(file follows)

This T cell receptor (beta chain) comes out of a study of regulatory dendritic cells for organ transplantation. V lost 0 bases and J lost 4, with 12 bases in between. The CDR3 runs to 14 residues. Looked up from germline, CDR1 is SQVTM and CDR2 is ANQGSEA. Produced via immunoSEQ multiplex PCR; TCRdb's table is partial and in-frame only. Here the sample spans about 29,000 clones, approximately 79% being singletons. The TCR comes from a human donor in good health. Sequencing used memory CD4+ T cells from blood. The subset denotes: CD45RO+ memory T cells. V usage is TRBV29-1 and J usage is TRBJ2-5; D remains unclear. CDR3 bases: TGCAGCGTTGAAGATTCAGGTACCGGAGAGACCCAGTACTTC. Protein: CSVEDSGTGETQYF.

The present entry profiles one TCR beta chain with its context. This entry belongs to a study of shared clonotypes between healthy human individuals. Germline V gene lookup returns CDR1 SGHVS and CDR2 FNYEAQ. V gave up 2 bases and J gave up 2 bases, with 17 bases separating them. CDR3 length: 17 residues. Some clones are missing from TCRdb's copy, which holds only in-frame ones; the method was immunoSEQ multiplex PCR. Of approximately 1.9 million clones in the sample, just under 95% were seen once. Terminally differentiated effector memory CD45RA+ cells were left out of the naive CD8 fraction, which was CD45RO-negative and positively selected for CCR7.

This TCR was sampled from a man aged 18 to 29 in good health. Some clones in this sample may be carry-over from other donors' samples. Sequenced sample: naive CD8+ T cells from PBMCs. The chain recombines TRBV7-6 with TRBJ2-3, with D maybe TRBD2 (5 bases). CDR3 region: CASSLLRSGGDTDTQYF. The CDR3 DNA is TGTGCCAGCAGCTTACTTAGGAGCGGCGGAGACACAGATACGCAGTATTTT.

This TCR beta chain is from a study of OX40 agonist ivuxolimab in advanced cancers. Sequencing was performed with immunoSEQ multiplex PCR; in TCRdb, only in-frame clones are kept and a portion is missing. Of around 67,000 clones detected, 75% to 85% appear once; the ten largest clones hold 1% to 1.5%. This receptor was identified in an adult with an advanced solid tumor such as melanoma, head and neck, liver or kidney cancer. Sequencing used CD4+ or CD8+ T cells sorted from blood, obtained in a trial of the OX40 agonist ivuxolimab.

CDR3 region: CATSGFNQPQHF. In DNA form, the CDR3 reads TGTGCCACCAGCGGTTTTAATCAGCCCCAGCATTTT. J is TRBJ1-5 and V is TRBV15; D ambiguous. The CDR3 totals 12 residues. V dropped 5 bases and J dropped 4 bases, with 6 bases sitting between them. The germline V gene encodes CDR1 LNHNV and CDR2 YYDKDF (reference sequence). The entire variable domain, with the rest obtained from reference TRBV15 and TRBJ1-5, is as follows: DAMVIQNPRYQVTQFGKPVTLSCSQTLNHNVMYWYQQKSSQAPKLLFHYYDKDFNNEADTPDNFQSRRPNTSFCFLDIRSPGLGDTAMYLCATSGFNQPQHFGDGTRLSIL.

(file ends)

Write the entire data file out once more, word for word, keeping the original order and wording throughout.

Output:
This T cell receptor (beta chain) comes out of a study of regulatory dendritic cells for organ transplantation. V lost 0 bases and J lost 4, with 12 bases in between. The CDR3 runs to 14 residues. Looked up from germline, CDR1 is SQVTM and CDR2 is ANQGSEA. Produced via immunoSEQ multiplex PCR; TCRdb's table is partial and in-frame only. Here the sample spans about 29,000 clones, approximately 79% being singletons. The TCR comes from a human donor in good health. Sequencing used memory CD4+ T cells from blood. The subset denotes: CD45RO+ memory T cells. V usage is TRBV29-1 and J usage is TRBJ2-5; D remains unclear. CDR3 bases: TGCAGCGTTGAAGATTCAGGTACCGGAGAGACCCAGTACTTC. Protein: CSVEDSGTGETQYF.

The present entry profiles one TCR beta chain with its context. This entry belongs to a study of shared clonotypes between healthy human individuals. Germline V gene lookup returns CDR1 SGHVS and CDR2 FNYEAQ. V gave up 2 bases and J gave up 2 bases, with 17 bases separating them. CDR3 length: 17 residues. Some clones are missing from TCRdb's copy, which holds only in-frame ones; the method was immunoSEQ multiplex PCR. Of approximately 1.9 million clones in the sample, just under 95% were seen once. Terminally differentiated effector memory CD45RA+ cells were left out of the naive CD8 fraction, which was CD45RO-negative and positively selected for CCR7.

This TCR was sampled from a man aged 18 to 29 in good health. Some clones in this sample may be carry-over from other donors' samples. Sequenced sample: naive CD8+ T cells from PBMCs. The chain recombines TRBV7-6 with TRBJ2-3, with D maybe TRBD2 (5 bases). CDR3 region: CASSLLRSGGDTDTQYF. The CDR3 DNA is TGTGCCAGCAGCTTACTTAGGAGCGGCGGAGACACAGATACGCAGTATTTT.

This TCR beta chain is from a study of OX40 agonist ivuxolimab in advanced cancers. Sequencing was performed with immunoSEQ multiplex PCR; in TCRdb, only in-frame clones are kept and a portion is missing. Of around 67,000 clones detected, 75% to 85% appear once; the ten largest clones hold 1% to 1.5%. This receptor was identified in an adult with an advanced solid tumor such as melanoma, head and neck, liver or kidney cancer. Sequencing used CD4+ or CD8+ T cells sorted from blood, obtained in a trial of the OX40 agonist ivuxolimab.

CDR3 region: CATSGFNQPQHF. In DNA form, the CDR3 reads TGTGCCACCAGCGGTTTTAATCAGCCCCAGCATTTT. J is TRBJ1-5 and V is TRBV15; D ambiguous. The CDR3 totals 12 residues. V dropped 5 bases and J dropped 4 bases, with 6 bases sitting between them. The germline V gene encodes CDR1 LNHNV and CDR2 YYDKDF (reference sequence). The entire variable domain, with the rest obtained from reference TRBV15 and TRBJ1-5, is as follows: DAMVIQNPRYQVTQFGKPVTLSCSQTLNHNVMYWYQQKSSQAPKLLFHYYDKDFNNEADTPDNFQSRRPNTSFCFLDIRSPGLGDTAMYLCATSGFNQPQHFGDGTRLSIL.